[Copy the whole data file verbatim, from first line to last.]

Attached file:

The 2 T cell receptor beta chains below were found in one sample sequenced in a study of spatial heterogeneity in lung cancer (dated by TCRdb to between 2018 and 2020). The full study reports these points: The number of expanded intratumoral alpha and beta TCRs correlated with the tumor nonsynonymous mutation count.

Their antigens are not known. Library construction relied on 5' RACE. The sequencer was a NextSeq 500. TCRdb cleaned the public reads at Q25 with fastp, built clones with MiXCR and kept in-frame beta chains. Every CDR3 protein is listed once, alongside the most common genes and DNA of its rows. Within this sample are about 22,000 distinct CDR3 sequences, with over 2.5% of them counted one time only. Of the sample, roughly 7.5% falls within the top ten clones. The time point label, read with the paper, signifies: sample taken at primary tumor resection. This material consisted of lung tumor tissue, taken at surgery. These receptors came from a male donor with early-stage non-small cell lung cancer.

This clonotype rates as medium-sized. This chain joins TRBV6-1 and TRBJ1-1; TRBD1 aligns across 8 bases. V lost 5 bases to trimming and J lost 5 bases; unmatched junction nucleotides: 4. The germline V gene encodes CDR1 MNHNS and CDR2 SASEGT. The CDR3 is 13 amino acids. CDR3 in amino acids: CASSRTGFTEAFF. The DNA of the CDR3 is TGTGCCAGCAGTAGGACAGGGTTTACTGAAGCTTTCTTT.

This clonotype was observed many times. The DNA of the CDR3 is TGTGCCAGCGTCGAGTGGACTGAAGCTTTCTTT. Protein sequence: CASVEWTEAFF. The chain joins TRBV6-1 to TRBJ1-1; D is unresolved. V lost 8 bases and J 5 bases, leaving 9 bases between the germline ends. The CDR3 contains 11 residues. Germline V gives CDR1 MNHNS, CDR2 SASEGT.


The 2 T cell receptor beta chains below were found in one sample sequenced in a study of spatial heterogeneity in lung cancer (dated by TCRdb to between 2018 and 2020). The full study reports these points: The number of expanded intratumoral alpha and beta TCRs correlated with the tumor nonsynonymous mutation count.

Their antigens are not known. Library construction relied on 5' RACE. The sequencer was a NextSeq 500. TCRdb cleaned the public reads at Q25 with fastp, built clones with MiXCR and kept in-frame beta chains. Every CDR3 protein is listed once, alongside the most common genes and DNA of its rows. Within this sample are about 22,000 distinct CDR3 sequences, with over 2.5% of them counted one time only. Of the sample, roughly 7.5% falls within the top ten clones. The time point label, read with the paper, signifies: sample taken at primary tumor resection. This material consisted of lung tumor tissue, taken at surgery. These receptors came from a male donor with early-stage non-small cell lung cancer.

This clonotype rates as medium-sized. This chain joins TRBV6-1 and TRBJ1-1; TRBD1 aligns across 8 bases. V lost 5 bases to trimming and J lost 5 bases; unmatched junction nucleotides: 4. The germline V gene encodes CDR1 MNHNS and CDR2 SASEGT. The CDR3 is 13 amino acids. CDR3 in amino acids: CASSRTGFTEAFF. The DNA of the CDR3 is TGTGCCAGCAGTAGGACAGGGTTTACTGAAGCTTTCTTT.

This clonotype was observed many times. The DNA of the CDR3 is TGTGCCAGCGTCGAGTGGACTGAAGCTTTCTTT. Protein sequence: CASVEWTEAFF. The chain joins TRBV6-1 to TRBJ1-1; D is unresolved. V lost 8 bases and J 5 bases, leaving 9 bases between the germline ends. The CDR3 contains 11 residues. Germline V gives CDR1 MNHNS, CDR2 SASEGT.